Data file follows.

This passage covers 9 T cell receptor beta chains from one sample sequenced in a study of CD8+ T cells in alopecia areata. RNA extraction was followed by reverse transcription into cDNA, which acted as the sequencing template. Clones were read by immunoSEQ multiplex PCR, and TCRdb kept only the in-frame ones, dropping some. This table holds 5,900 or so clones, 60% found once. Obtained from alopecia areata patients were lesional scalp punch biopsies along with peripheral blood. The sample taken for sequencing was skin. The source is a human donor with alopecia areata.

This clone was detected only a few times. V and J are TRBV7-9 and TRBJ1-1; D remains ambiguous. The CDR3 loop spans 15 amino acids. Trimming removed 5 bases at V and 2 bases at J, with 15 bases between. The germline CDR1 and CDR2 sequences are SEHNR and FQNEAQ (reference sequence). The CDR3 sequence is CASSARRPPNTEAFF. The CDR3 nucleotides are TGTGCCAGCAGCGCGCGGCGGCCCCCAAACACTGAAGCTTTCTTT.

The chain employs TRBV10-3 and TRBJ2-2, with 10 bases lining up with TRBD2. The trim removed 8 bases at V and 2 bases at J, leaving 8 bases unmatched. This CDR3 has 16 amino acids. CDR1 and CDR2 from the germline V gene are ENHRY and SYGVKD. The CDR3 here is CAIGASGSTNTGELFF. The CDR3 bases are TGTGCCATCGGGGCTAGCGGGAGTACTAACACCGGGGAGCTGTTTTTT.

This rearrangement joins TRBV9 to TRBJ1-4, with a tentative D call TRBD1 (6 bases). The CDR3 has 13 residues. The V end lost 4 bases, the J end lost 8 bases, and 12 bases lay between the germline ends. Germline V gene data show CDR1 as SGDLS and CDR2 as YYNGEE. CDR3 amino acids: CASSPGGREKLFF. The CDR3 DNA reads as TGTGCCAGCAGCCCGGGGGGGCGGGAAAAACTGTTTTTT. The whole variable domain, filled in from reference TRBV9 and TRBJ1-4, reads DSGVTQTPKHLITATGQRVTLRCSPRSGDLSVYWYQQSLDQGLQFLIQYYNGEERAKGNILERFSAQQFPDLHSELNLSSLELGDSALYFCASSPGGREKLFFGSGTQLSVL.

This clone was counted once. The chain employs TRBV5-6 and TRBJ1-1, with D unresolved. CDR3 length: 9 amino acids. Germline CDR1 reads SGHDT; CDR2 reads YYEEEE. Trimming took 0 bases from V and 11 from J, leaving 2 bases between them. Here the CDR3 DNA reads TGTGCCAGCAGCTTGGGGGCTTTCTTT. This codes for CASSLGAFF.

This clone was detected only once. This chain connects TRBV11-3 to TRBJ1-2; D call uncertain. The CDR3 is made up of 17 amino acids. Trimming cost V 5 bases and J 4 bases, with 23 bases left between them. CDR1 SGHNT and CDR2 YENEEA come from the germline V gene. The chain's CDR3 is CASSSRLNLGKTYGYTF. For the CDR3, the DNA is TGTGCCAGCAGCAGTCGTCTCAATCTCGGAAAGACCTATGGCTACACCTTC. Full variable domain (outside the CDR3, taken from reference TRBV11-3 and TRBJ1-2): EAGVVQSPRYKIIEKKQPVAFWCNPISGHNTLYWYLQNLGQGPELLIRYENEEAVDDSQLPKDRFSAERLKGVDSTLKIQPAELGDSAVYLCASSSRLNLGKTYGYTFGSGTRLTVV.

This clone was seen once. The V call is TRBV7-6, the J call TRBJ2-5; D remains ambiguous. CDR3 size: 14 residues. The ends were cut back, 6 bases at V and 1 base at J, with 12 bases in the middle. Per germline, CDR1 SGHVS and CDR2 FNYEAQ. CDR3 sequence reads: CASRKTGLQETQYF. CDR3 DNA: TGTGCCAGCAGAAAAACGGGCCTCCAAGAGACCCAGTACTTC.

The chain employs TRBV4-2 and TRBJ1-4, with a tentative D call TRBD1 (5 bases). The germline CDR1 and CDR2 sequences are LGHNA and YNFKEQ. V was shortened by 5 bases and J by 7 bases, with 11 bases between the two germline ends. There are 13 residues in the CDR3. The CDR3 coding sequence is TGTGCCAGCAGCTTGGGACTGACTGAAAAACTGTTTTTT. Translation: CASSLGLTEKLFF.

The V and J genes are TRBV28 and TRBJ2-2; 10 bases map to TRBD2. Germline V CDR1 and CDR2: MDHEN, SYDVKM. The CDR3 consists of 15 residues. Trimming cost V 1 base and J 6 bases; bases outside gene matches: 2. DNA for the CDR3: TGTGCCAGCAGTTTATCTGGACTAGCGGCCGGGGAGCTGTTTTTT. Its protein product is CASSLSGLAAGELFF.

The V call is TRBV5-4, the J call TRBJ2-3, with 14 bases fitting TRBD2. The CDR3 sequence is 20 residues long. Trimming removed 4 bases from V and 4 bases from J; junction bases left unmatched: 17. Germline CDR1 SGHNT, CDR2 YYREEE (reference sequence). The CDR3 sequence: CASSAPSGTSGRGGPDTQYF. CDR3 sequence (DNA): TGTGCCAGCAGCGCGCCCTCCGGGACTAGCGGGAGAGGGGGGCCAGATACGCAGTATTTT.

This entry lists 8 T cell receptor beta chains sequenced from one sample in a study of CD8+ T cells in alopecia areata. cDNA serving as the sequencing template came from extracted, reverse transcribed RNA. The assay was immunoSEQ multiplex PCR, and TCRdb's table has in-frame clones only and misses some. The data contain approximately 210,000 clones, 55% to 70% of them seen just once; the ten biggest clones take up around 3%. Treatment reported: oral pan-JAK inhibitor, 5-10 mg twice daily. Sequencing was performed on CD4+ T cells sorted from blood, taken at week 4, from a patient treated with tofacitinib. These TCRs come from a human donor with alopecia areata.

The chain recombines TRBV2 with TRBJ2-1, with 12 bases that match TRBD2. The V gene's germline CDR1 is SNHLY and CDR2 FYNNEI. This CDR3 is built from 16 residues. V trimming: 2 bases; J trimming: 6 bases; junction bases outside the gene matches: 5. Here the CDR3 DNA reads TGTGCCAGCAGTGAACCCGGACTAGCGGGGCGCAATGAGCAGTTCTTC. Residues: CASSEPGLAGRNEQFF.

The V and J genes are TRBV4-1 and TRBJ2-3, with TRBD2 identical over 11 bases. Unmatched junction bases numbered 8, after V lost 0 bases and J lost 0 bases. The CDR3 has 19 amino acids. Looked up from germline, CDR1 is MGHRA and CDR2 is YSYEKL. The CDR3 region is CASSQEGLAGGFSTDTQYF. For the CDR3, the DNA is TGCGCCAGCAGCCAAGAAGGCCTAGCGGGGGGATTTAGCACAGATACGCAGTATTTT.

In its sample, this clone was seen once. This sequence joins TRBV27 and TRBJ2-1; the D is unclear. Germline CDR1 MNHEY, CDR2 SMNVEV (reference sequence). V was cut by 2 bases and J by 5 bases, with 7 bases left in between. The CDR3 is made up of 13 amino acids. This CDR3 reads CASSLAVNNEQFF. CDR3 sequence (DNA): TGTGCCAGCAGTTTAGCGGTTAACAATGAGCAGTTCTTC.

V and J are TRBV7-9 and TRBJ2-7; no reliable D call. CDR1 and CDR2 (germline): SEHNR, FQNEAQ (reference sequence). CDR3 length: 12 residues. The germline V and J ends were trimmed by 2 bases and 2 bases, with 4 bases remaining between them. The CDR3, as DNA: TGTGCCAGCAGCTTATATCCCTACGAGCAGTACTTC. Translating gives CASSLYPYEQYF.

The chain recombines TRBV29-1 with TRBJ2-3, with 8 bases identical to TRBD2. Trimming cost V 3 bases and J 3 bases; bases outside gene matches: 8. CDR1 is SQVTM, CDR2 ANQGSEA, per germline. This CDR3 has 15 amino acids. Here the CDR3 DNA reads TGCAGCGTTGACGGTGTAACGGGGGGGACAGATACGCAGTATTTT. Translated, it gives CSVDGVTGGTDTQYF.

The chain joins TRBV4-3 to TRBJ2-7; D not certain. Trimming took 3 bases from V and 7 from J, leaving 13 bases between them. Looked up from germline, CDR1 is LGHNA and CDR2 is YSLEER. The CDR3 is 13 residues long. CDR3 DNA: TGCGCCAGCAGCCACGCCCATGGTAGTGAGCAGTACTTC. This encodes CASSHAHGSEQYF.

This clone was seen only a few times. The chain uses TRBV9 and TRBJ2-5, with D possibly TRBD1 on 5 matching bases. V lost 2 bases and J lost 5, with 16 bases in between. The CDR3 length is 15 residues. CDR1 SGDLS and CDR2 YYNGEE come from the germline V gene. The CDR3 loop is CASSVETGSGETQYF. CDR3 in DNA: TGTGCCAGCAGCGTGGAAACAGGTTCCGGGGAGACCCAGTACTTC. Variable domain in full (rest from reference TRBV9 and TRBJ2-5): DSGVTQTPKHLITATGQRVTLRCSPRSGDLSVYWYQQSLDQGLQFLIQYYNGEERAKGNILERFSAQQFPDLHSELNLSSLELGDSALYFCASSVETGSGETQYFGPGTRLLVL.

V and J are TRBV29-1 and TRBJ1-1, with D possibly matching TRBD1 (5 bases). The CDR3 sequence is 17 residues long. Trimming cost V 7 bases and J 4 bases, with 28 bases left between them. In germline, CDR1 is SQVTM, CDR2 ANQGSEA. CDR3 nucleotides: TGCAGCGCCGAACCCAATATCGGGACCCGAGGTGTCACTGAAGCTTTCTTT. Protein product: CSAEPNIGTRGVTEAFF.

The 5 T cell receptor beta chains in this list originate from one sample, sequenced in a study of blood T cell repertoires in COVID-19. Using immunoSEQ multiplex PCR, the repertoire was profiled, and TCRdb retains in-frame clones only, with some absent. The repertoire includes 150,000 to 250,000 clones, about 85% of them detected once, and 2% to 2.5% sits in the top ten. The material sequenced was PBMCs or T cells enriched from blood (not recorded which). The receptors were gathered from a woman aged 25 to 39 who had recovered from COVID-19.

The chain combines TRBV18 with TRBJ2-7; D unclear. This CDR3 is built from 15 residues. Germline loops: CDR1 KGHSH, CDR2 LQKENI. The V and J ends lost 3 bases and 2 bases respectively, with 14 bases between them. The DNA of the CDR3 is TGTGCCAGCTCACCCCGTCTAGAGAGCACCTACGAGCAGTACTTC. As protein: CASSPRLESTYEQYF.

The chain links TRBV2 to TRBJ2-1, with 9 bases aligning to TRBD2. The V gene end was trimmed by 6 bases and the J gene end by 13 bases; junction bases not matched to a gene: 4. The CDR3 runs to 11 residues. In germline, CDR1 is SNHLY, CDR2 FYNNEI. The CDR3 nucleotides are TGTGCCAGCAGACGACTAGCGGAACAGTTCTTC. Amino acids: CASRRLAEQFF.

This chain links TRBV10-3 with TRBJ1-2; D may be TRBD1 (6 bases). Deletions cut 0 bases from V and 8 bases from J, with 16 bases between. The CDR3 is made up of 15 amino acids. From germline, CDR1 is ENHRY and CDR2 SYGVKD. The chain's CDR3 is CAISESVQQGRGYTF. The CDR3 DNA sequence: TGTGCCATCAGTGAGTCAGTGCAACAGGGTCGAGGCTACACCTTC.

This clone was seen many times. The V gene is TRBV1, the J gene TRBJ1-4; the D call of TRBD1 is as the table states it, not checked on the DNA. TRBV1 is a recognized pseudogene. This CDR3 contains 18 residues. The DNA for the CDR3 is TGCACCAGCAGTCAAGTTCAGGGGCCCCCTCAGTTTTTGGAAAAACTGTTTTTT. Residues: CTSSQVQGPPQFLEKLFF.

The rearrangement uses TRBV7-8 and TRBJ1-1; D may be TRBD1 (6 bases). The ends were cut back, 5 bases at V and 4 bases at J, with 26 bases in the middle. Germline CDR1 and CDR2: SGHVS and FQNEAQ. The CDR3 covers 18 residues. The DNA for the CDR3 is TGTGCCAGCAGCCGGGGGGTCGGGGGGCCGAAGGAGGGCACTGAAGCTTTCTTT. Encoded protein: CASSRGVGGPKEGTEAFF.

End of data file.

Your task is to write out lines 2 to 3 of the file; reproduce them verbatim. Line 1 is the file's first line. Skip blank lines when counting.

This clone was detected only a few times. V and J are TRBV7-9 and TRBJ1-1; D remains ambiguous. The CDR3 loop spans 15 amino acids. Trimming removed 5 bases at V and 2 bases at J, with 15 bases between. The germline CDR1 and CDR2 sequences are SEHNR and FQNEAQ (reference sequence). The CDR3 sequence is CASSARRPPNTEAFF. The CDR3 nucleotides are TGTGCCAGCAGCGCGCGGCGGCCCCCAAACACTGAAGCTTTCTTT.

The chain employs TRBV10-3 and TRBJ2-2, with 10 bases lining up with TRBD2. The trim removed 8 bases at V and 2 bases at J, leaving 8 bases unmatched. This CDR3 has 16 amino acids. CDR1 and CDR2 from the germline V gene are ENHRY and SYGVKD. The CDR3 here is CAIGASGSTNTGELFF. The CDR3 bases are TGTGCCATCGGGGCTAGCGGGAGTACTAACACCGGGGAGCTGTTTTTT.